To “go to the house of mourning” is to go to visit and comfort the family of the dead person and to consider things about life and death. It does not mean that you go to live there, or constantly live in a morose and depressed state thinking about death. Given the two choices, going to a house of mourning or going to a house where there is a feast and party, the Sage says that it is “better” to go to the house of mourning because death is the end of all people and we cannot lose our focus on that and live as if there is no Day of Judgment coming for us in the future (cp. Ecc. 11:9; 12:13-14).
“for that is the end of all humankind.” “For that” refers to being dead and in the house of mourning. It is commonly taught in business that if a person is going to be successful they must “begin with the end in mind,” whether “the end” is the goal for the day, the year, or one’s working life. Similarly, if we are going to be fully successful with God, we should live the same way, keeping “the end,” our death, in mind, because we are only here for a short while and then will stand before the Lord on Judgment Day. That there is a day of judgment coming for every person should not surprise anyone because God has said a lot about it. God wants every person to have a good day on Judgment Day, so He tells us to take our mortality to heart and live in a way that will please Him.(top)
“Sorrow.” The Hebrew word is kaas (#03708 כַּעַס), and it can mean sorrow, anger, vexation, grief, frustration, etc., depending on the context (it is “anger” in Ecclesiastes 7:9). Here the context is unclear, in part because the word translated “sadness” in the phrase “sadness of the face” is much more often translated “evil” or “bad.” Many versions have “Sorrow…sadness” (ESV; KJV; NAB; NASB; NIV), because of the context about living and dying. But anyone who has dealt extensively with death knows that different people react differently and often people’s emotional state changes with time. Alternate but very acceptable translations instead of “sorrow” include “aggravation” (CEB); “grief” (HCSB); “vexation” (Darby); “anger” (Douay-Rheims); and “frustration” (NIV2011). Similarly, a “sad” face is literally “an evil face,” and it can refer to a sad face; a “sober” face (NET); a “troubled” face (Temper Longman), and even a marred face (Rotherham)—perhaps a face marred by weeping and being distraught in one’s soul.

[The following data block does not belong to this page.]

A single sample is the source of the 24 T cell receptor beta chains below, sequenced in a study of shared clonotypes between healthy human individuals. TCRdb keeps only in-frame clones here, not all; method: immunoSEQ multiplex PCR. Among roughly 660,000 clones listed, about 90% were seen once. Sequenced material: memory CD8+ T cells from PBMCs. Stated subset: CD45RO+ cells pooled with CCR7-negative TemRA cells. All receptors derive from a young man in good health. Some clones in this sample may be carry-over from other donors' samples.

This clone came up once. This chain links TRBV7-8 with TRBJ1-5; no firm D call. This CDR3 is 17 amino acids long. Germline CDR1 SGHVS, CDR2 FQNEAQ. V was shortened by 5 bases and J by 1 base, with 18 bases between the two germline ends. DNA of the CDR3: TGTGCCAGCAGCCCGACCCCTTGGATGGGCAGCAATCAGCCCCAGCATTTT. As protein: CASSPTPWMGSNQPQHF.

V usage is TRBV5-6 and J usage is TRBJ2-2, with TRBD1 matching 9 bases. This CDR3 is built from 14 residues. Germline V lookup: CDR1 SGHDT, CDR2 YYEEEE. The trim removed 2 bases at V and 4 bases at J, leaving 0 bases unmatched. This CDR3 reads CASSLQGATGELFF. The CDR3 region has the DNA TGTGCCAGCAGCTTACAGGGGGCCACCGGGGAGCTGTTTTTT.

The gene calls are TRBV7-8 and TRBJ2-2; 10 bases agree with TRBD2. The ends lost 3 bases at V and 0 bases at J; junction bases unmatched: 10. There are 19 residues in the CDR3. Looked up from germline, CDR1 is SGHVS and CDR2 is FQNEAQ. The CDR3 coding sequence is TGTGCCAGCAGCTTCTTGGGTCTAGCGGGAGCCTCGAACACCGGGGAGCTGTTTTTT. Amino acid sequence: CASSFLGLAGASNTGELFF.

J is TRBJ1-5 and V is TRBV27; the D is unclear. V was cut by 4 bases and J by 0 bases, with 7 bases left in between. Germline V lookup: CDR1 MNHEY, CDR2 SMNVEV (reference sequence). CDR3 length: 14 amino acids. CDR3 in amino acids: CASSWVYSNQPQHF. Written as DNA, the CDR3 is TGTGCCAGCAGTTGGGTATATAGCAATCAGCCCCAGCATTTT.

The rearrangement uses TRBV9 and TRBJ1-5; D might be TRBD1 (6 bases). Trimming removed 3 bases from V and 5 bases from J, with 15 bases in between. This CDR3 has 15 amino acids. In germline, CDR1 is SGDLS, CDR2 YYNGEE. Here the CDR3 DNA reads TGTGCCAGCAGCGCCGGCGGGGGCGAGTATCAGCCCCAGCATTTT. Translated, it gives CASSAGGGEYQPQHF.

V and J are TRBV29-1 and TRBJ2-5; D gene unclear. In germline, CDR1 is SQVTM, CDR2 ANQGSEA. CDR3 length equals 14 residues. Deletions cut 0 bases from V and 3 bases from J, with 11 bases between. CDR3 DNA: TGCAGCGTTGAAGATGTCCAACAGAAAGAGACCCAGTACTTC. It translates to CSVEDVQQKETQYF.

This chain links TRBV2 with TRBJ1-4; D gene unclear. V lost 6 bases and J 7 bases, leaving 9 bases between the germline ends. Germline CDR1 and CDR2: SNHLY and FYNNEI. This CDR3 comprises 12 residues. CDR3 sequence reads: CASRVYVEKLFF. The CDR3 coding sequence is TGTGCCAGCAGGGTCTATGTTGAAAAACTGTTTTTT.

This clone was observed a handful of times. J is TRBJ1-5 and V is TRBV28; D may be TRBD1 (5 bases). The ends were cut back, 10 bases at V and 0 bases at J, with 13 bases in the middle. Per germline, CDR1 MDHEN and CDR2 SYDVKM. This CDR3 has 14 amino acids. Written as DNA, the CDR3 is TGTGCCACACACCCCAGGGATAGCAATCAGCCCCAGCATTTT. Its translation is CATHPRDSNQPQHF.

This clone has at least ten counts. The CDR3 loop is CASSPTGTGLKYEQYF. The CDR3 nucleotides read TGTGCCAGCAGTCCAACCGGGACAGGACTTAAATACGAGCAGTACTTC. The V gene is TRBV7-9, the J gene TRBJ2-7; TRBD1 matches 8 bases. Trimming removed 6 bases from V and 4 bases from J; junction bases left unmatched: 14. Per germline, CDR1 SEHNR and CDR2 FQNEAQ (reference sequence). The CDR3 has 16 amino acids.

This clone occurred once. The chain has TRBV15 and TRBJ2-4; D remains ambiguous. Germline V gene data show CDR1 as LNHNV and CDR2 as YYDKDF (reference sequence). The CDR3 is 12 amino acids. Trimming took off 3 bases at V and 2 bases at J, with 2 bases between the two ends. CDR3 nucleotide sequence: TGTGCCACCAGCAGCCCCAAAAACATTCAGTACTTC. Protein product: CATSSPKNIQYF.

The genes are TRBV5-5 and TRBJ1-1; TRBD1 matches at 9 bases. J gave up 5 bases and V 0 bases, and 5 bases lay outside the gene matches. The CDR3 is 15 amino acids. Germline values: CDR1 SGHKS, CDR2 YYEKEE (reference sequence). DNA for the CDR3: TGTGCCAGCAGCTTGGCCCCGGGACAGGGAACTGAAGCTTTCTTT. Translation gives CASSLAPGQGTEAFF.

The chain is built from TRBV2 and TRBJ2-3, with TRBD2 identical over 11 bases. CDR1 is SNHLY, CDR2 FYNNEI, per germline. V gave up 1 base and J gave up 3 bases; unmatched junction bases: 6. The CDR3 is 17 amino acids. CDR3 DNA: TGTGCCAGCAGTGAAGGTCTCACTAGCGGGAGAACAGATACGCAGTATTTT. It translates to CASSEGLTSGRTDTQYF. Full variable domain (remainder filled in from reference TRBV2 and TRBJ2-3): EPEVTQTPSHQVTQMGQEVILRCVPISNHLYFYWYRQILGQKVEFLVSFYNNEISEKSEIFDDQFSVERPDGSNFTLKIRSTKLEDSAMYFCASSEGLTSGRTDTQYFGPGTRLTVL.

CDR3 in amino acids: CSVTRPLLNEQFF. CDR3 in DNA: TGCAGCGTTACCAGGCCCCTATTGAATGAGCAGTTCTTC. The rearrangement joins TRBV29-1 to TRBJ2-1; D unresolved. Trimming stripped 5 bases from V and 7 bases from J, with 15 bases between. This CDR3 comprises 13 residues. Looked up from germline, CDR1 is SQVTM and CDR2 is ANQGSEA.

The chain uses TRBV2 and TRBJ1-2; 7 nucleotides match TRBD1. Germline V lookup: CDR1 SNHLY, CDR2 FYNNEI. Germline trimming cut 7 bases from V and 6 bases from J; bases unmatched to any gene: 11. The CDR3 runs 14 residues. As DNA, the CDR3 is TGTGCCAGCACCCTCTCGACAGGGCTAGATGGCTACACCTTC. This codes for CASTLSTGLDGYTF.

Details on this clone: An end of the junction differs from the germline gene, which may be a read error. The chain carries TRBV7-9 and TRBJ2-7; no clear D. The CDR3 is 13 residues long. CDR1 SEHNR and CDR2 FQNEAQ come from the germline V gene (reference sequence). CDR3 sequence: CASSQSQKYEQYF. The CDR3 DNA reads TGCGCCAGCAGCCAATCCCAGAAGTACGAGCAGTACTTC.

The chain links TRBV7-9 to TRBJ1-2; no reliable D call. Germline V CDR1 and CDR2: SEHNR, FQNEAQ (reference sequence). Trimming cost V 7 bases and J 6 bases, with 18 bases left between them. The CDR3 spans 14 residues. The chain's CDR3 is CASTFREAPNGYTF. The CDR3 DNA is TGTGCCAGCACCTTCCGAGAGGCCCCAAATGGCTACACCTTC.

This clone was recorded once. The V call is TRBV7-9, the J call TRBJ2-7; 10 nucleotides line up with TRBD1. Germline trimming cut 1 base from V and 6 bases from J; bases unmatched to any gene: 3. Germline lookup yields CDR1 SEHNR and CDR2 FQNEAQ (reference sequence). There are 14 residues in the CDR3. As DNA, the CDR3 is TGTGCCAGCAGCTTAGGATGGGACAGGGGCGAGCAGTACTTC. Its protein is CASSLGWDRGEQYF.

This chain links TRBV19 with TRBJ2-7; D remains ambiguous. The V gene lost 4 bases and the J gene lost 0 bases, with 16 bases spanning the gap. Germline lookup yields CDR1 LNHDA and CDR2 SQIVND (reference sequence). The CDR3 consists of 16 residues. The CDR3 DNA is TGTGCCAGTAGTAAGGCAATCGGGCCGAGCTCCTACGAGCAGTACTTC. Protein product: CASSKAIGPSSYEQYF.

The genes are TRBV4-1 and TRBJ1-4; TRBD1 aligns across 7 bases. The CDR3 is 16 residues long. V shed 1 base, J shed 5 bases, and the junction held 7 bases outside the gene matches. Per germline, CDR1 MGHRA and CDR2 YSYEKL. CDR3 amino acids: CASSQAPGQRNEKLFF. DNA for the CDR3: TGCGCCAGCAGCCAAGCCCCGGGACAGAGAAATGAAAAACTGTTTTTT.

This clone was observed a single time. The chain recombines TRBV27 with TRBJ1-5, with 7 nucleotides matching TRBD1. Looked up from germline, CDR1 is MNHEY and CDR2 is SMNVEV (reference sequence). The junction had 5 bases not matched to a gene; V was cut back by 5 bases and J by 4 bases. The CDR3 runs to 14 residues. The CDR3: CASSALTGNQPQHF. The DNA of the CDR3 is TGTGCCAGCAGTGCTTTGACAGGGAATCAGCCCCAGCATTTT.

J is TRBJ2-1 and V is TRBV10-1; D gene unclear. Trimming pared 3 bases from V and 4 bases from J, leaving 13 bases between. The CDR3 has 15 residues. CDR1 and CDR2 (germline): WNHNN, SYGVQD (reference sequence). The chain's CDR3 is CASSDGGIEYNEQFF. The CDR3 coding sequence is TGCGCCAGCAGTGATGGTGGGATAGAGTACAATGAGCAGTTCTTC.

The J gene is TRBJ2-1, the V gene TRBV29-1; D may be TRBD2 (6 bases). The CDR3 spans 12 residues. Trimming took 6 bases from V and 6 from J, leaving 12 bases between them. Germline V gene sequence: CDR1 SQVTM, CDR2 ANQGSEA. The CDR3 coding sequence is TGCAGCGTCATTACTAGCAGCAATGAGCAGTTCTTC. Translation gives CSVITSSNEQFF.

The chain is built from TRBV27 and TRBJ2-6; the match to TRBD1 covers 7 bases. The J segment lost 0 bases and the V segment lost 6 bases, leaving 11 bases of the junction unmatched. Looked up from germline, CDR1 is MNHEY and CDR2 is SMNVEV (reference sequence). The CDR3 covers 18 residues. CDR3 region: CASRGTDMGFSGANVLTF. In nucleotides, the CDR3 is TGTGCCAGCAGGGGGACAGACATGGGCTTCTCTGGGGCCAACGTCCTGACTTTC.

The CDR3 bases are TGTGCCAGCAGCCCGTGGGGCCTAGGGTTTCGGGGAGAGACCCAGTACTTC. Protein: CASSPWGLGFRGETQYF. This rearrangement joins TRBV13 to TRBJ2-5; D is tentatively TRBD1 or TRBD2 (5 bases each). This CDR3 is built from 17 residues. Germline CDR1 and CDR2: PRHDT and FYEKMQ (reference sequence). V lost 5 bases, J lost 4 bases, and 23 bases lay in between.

Ecclesiastes 7:3 uses vocabulary that allows us to go deeply into the mind and heart of people who are experiencing death in some close or visceral way, and/or people who contemplate death deeply and allow it to affect their heart and change it for the better. Living with the end in mind is always better than ignoring the reality of life (cp. Ecc. 7:2).
“the heart is made good.” Like the previous phrases in Ecclesiastes 7:3, the fact that the heart is made good” has a great depth of meaning. The word translated “good” can be translated “well” or even “better,” and the heart can be made good or well as people deal honestly with life and death and do not live in denial of what will certainly come in the future. When we are honest with life and death, and also with the everlasting life offered by God, and do not hide from or ignore reality, our heart changes for the better, and that fact is reflected in many of the various English versions. The NLT paraphrases the Hebrew text, and has “sadness has a refining influence on us.”
Although some English versions say the heart will be made “glad,” that is likely not the emphasis in the text. Sadness does not make people “glad,” but handled well it can deepen their heart and make it good.(top)